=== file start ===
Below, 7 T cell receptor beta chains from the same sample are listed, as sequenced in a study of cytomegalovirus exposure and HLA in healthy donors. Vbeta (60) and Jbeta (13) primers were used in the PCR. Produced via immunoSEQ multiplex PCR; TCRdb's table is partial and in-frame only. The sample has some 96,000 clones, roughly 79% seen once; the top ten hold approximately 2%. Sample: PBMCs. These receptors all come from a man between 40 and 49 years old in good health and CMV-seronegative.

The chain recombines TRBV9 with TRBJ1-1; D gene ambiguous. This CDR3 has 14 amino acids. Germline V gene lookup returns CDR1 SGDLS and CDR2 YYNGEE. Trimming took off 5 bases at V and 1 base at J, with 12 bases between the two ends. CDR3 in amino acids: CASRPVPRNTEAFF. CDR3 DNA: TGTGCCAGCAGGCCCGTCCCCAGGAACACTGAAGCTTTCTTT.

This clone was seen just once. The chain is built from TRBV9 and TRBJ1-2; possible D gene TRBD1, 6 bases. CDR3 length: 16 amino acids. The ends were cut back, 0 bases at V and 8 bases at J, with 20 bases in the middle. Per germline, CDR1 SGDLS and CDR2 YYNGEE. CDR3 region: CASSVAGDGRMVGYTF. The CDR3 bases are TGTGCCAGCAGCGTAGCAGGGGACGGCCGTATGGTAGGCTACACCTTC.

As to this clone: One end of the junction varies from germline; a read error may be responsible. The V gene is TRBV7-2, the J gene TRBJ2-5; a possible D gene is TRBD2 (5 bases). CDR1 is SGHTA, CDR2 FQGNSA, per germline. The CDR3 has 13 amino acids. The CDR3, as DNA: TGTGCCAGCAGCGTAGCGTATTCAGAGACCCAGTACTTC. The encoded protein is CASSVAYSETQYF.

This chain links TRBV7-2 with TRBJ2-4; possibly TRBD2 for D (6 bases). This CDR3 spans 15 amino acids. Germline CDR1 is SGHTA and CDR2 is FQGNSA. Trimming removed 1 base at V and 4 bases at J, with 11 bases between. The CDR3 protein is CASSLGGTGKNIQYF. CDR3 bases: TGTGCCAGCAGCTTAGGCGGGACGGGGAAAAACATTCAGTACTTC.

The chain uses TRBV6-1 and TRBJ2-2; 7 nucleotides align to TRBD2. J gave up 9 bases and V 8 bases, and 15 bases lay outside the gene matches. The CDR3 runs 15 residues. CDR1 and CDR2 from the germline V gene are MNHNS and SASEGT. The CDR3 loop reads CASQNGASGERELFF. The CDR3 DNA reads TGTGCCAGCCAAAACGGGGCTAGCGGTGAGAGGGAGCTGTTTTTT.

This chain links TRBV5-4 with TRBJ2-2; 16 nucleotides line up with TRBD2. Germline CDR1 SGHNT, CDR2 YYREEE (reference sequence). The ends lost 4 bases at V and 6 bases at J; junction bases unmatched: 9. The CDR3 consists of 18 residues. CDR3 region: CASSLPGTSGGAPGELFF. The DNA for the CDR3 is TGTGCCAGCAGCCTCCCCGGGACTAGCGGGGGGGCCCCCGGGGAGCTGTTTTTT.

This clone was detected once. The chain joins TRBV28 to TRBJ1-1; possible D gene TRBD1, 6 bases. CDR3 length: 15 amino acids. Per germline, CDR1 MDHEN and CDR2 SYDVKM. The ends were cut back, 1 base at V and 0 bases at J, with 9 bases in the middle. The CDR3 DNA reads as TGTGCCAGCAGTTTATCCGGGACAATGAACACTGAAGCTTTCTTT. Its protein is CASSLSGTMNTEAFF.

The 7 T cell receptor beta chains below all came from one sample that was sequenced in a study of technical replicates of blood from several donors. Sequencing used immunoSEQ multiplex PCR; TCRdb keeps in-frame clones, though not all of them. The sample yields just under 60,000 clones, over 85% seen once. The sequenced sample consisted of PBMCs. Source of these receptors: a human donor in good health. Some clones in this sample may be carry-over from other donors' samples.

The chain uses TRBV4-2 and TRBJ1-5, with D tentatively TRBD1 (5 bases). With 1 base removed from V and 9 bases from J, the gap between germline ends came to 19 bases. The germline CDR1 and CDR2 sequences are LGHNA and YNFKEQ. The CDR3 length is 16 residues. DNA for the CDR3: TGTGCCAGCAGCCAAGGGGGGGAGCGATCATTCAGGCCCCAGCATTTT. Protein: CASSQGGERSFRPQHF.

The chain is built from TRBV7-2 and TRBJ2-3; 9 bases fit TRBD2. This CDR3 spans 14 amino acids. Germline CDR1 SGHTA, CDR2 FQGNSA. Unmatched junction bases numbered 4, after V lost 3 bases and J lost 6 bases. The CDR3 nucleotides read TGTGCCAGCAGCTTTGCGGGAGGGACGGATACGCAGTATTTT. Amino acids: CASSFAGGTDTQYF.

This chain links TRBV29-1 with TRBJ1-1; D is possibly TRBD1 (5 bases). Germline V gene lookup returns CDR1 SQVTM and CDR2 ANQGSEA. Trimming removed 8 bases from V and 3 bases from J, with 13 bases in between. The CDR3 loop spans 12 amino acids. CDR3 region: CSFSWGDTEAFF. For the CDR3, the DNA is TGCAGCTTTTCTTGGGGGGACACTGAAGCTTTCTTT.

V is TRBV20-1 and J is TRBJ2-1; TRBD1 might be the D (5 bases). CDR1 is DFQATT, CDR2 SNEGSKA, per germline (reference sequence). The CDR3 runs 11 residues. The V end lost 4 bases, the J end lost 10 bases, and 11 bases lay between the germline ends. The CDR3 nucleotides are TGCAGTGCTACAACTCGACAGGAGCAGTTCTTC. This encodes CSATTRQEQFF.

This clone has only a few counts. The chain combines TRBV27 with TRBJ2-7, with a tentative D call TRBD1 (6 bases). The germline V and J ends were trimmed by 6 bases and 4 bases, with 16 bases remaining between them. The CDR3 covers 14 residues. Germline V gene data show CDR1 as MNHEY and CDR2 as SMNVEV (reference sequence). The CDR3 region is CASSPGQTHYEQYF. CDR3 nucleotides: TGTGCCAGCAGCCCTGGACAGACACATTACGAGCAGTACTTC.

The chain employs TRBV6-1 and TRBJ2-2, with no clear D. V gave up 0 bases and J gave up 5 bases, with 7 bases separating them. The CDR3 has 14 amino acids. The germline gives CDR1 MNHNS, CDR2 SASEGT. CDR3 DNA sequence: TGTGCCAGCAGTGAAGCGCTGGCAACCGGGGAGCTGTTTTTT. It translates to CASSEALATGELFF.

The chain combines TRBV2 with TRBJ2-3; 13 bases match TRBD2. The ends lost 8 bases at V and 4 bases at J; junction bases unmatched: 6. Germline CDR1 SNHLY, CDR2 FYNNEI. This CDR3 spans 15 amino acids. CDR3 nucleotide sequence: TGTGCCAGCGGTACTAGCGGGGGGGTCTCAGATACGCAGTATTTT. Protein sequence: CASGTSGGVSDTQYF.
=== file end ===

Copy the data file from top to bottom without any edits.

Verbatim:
Below, 7 T cell receptor beta chains from the same sample are listed, as sequenced in a study of cytomegalovirus exposure and HLA in healthy donors. Vbeta (60) and Jbeta (13) primers were used in the PCR. Produced via immunoSEQ multiplex PCR; TCRdb's table is partial and in-frame only. The sample has some 96,000 clones, roughly 79% seen once; the top ten hold approximately 2%. Sample: PBMCs. These receptors all come from a man between 40 and 49 years old in good health and CMV-seronegative.

The chain recombines TRBV9 with TRBJ1-1; D gene ambiguous. This CDR3 has 14 amino acids. Germline V gene lookup returns CDR1 SGDLS and CDR2 YYNGEE. Trimming took off 5 bases at V and 1 base at J, with 12 bases between the two ends. CDR3 in amino acids: CASRPVPRNTEAFF. CDR3 DNA: TGTGCCAGCAGGCCCGTCCCCAGGAACACTGAAGCTTTCTTT.

This clone was seen just once. The chain is built from TRBV9 and TRBJ1-2; possible D gene TRBD1, 6 bases. CDR3 length: 16 amino acids. The ends were cut back, 0 bases at V and 8 bases at J, with 20 bases in the middle. Per germline, CDR1 SGDLS and CDR2 YYNGEE. CDR3 region: CASSVAGDGRMVGYTF. The CDR3 bases are TGTGCCAGCAGCGTAGCAGGGGACGGCCGTATGGTAGGCTACACCTTC.

As to this clone: One end of the junction varies from germline; a read error may be responsible. The V gene is TRBV7-2, the J gene TRBJ2-5; a possible D gene is TRBD2 (5 bases). CDR1 is SGHTA, CDR2 FQGNSA, per germline. The CDR3 has 13 amino acids. The CDR3, as DNA: TGTGCCAGCAGCGTAGCGTATTCAGAGACCCAGTACTTC. The encoded protein is CASSVAYSETQYF.

This chain links TRBV7-2 with TRBJ2-4; possibly TRBD2 for D (6 bases). This CDR3 spans 15 amino acids. Germline CDR1 is SGHTA and CDR2 is FQGNSA. Trimming removed 1 base at V and 4 bases at J, with 11 bases between. The CDR3 protein is CASSLGGTGKNIQYF. CDR3 bases: TGTGCCAGCAGCTTAGGCGGGACGGGGAAAAACATTCAGTACTTC.

The chain uses TRBV6-1 and TRBJ2-2; 7 nucleotides align to TRBD2. J gave up 9 bases and V 8 bases, and 15 bases lay outside the gene matches. The CDR3 runs 15 residues. CDR1 and CDR2 from the germline V gene are MNHNS and SASEGT. The CDR3 loop reads CASQNGASGERELFF. The CDR3 DNA reads TGTGCCAGCCAAAACGGGGCTAGCGGTGAGAGGGAGCTGTTTTTT.

This chain links TRBV5-4 with TRBJ2-2; 16 nucleotides line up with TRBD2. Germline CDR1 SGHNT, CDR2 YYREEE (reference sequence). The ends lost 4 bases at V and 6 bases at J; junction bases unmatched: 9. The CDR3 consists of 18 residues. CDR3 region: CASSLPGTSGGAPGELFF. The DNA for the CDR3 is TGTGCCAGCAGCCTCCCCGGGACTAGCGGGGGGGCCCCCGGGGAGCTGTTTTTT.

This clone was detected once. The chain joins TRBV28 to TRBJ1-1; possible D gene TRBD1, 6 bases. CDR3 length: 15 amino acids. Per germline, CDR1 MDHEN and CDR2 SYDVKM. The ends were cut back, 1 base at V and 0 bases at J, with 9 bases in the middle. The CDR3 DNA reads as TGTGCCAGCAGTTTATCCGGGACAATGAACACTGAAGCTTTCTTT. Its protein is CASSLSGTMNTEAFF.

The 7 T cell receptor beta chains below all came from one sample that was sequenced in a study of technical replicates of blood from several donors. Sequencing used immunoSEQ multiplex PCR; TCRdb keeps in-frame clones, though not all of them. The sample yields just under 60,000 clones, over 85% seen once. The sequenced sample consisted of PBMCs. Source of these receptors: a human donor in good health. Some clones in this sample may be carry-over from other donors' samples.

The chain uses TRBV4-2 and TRBJ1-5, with D tentatively TRBD1 (5 bases). With 1 base removed from V and 9 bases from J, the gap between germline ends came to 19 bases. The germline CDR1 and CDR2 sequences are LGHNA and YNFKEQ. The CDR3 length is 16 residues. DNA for the CDR3: TGTGCCAGCAGCCAAGGGGGGGAGCGATCATTCAGGCCCCAGCATTTT. Protein: CASSQGGERSFRPQHF.

The chain is built from TRBV7-2 and TRBJ2-3; 9 bases fit TRBD2. This CDR3 spans 14 amino acids. Germline CDR1 SGHTA, CDR2 FQGNSA. Unmatched junction bases numbered 4, after V lost 3 bases and J lost 6 bases. The CDR3 nucleotides read TGTGCCAGCAGCTTTGCGGGAGGGACGGATACGCAGTATTTT. Amino acids: CASSFAGGTDTQYF.

This chain links TRBV29-1 with TRBJ1-1; D is possibly TRBD1 (5 bases). Germline V gene lookup returns CDR1 SQVTM and CDR2 ANQGSEA. Trimming removed 8 bases from V and 3 bases from J, with 13 bases in between. The CDR3 loop spans 12 amino acids. CDR3 region: CSFSWGDTEAFF. For the CDR3, the DNA is TGCAGCTTTTCTTGGGGGGACACTGAAGCTTTCTTT.

V is TRBV20-1 and J is TRBJ2-1; TRBD1 might be the D (5 bases). CDR1 is DFQATT, CDR2 SNEGSKA, per germline (reference sequence). The CDR3 runs 11 residues. The V end lost 4 bases, the J end lost 10 bases, and 11 bases lay between the germline ends. The CDR3 nucleotides are TGCAGTGCTACAACTCGACAGGAGCAGTTCTTC. This encodes CSATTRQEQFF.

This clone has only a few counts. The chain combines TRBV27 with TRBJ2-7, with a tentative D call TRBD1 (6 bases). The germline V and J ends were trimmed by 6 bases and 4 bases, with 16 bases remaining between them. The CDR3 covers 14 residues. Germline V gene data show CDR1 as MNHEY and CDR2 as SMNVEV (reference sequence). The CDR3 region is CASSPGQTHYEQYF. CDR3 nucleotides: TGTGCCAGCAGCCCTGGACAGACACATTACGAGCAGTACTTC.

The chain employs TRBV6-1 and TRBJ2-2, with no clear D. V gave up 0 bases and J gave up 5 bases, with 7 bases separating them. The CDR3 has 14 amino acids. The germline gives CDR1 MNHNS, CDR2 SASEGT. CDR3 DNA sequence: TGTGCCAGCAGTGAAGCGCTGGCAACCGGGGAGCTGTTTTTT. It translates to CASSEALATGELFF.

The chain combines TRBV2 with TRBJ2-3; 13 bases match TRBD2. The ends lost 8 bases at V and 4 bases at J; junction bases unmatched: 6. Germline CDR1 SNHLY, CDR2 FYNNEI. This CDR3 spans 15 amino acids. CDR3 nucleotide sequence: TGTGCCAGCGGTACTAGCGGGGGGGTCTCAGATACGCAGTATTTT. Protein sequence: CASGTSGGVSDTQYF.